• Mental Models
  • Shared Vision

The Fifth Discipline contains the most comprehensive view of what it takes for an organization to become a learning organization. The other books provide detailed frameworks for improved communication in different and perhaps complementary ways. I am in search of methods that address organizational and team dysfunctions and promote learning. I seek to bring this knowledge to bear in my future work.  The dysfunctions described in the Fifth Discipline are:

  • I Am My Position – and I have little responsibility for overall results
  • The Enemy is Out There – and there is not much I can do about it [cousin to ‘I am my Position’]
  • Proactiveness – it provides an illusion of solving the ‘reactivness’ problem prevalent in orgs.
  • Fixation on Events – these are a distraction from seeing long term patterns of change
  • Parable of the Boiled Frog – Maladaptation to gradually building threats, we don’t see them.
  • Delusion of Learning – We learn best by experience, but never experience the consequences of our decisions (due to time lag effect of those decisions)
  • Myth of Management Team – most managers find ‘collective inquiry’ threatening. When was the last time someone was promoted or rewarded for raising difficult questions about policies rathan than solving urgent problems.

(more…)

I Listen, You Think and Resolve

April 8, 2012

Building on my last post about the power of being present’ in conversation, I am setting a new goal: to become a really good listener. This will take me a bit out of my comfort zone.  Heck, it would take most people far away from their analytical, interactive, interrupting conversational styles. As described by Nancy Kline in her book, ‘More Time to Think’, attentive listening allows the ‘listenee’ the thinking room to talk through and solve dilemmas and mental blocks largely independently.

Most people don’t give the act of listening much notice. I didn’t until I started reading about Clean Language questions developed by David Grove. The Clean Language questions made me realize how much of ‘ourselves’, our values, our opinions and solutions we inject into every conversation. The power of not injecting our responses and substituting instead Clean Questions along with selected words used by the person you are listening to – is magical. It allows the other person to blossom and open up in ways they couldn’t have imagined.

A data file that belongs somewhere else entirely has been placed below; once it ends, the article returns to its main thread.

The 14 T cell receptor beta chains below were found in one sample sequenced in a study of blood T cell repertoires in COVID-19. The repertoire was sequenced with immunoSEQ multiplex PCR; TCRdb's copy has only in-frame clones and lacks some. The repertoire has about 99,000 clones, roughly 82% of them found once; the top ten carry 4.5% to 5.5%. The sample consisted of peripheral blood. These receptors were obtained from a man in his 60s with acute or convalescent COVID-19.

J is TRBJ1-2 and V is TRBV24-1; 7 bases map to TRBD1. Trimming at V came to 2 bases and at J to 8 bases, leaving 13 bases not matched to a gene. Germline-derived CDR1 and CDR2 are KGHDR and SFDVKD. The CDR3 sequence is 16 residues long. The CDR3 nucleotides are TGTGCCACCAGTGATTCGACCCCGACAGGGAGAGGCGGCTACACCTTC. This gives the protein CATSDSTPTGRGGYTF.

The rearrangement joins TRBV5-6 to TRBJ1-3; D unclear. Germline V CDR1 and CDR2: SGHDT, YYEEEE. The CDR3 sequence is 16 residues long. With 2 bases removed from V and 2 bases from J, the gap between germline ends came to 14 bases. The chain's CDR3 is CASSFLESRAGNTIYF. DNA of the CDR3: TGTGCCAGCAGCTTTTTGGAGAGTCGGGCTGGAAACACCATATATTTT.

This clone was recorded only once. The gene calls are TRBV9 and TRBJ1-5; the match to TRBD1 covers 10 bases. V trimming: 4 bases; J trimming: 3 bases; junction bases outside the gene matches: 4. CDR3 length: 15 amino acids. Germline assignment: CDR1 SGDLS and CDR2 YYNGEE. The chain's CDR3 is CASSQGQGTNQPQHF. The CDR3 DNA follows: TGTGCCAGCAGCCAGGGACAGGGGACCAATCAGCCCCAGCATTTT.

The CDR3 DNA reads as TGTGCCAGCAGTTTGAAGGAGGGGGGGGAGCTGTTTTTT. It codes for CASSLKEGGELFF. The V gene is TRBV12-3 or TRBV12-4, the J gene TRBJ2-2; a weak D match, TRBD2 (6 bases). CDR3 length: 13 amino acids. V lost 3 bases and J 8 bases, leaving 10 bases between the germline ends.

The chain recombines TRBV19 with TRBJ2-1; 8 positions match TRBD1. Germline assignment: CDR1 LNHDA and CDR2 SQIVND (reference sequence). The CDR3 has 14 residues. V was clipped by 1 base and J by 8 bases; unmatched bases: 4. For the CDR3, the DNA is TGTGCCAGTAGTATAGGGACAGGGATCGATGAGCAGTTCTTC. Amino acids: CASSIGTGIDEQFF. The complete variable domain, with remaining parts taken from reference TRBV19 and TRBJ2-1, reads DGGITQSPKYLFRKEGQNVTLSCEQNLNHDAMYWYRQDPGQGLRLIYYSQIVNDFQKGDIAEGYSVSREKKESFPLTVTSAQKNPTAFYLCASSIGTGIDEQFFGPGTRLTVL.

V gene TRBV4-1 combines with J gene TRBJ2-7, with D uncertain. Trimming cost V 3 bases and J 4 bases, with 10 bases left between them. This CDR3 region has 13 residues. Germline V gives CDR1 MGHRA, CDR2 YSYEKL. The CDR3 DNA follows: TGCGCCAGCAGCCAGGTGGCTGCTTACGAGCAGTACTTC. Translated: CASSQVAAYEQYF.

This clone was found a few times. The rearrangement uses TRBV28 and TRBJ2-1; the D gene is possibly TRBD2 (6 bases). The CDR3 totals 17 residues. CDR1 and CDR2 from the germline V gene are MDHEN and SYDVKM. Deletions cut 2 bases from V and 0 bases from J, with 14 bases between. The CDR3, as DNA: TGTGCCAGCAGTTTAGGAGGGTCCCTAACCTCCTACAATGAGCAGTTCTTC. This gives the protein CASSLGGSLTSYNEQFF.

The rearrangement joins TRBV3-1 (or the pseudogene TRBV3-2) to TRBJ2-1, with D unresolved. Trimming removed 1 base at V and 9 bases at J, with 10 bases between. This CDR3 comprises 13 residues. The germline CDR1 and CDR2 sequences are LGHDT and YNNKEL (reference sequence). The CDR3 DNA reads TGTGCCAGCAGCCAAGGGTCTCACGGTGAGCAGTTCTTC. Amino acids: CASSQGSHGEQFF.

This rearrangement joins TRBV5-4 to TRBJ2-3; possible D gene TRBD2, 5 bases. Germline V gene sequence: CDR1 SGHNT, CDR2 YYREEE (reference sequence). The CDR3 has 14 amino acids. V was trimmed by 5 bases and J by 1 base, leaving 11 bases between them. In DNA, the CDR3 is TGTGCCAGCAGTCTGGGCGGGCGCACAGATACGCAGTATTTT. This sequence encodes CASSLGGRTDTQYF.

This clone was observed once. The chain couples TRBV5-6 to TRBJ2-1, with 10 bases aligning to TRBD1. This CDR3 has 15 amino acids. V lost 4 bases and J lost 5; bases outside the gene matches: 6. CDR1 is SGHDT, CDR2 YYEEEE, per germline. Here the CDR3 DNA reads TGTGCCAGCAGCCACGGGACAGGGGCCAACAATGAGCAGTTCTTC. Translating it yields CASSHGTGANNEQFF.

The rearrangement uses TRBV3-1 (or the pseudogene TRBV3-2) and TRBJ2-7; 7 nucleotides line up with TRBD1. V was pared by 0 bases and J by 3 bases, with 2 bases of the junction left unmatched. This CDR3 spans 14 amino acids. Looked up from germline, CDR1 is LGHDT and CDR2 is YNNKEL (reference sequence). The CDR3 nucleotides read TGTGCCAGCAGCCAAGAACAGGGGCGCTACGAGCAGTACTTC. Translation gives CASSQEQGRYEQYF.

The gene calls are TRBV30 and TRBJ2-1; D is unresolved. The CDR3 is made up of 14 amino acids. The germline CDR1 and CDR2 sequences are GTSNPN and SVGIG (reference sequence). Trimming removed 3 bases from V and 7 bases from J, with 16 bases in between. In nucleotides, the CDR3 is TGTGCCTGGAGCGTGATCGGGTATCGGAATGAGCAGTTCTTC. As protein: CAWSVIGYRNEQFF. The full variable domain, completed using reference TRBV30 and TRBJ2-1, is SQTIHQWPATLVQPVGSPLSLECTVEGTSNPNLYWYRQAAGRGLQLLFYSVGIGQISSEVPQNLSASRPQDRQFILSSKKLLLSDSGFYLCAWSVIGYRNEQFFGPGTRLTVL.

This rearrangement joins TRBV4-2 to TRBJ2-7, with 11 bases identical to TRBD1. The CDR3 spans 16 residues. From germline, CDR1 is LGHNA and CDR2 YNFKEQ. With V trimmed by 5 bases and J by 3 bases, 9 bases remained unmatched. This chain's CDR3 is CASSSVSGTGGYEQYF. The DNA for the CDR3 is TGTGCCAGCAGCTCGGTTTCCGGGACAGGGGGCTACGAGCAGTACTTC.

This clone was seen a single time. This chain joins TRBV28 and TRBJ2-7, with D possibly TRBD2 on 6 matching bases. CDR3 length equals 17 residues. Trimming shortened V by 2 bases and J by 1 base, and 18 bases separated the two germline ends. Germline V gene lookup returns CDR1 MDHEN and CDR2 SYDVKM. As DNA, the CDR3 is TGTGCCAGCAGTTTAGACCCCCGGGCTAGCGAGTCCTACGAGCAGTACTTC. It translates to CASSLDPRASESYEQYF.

The book More Time to Think takes a slightly different angle suggesting that most people are not doing their best thinking – because they are not given the space, encouragement or safety to finish talking through what they are thinking. By introducing Listening Environment and Listening Sessions, special guiding questions and the use of several other techniques–most requiring the listener to keep his/her mouth closed, but not allowing them to lose attentive focus– the thinking person will find and fix their own problems and/or enable new creative solutions to form.

As with Clean Language – the coach (listener) is not viewed as indispensable to the coachee (thinker)– because the coachee (thinker) finds his/her own solution. This is great stuff!  Simple, but powerful. Indeed, some of this may simply be used in natural conversation, once you have mastered the general techniques.

How do you give your loved ones, and your co-workers sustained attention when they speak to you? Please feel free to add your comments.

And if you would like additional information on Clean Language, please visit Judy Rees’ new site: www.learncleanlanguage.com. It is free with registration and teaches much of what is in her book through short video clips and other material.

Being Present: Extending Your Capacity for More Effective Communication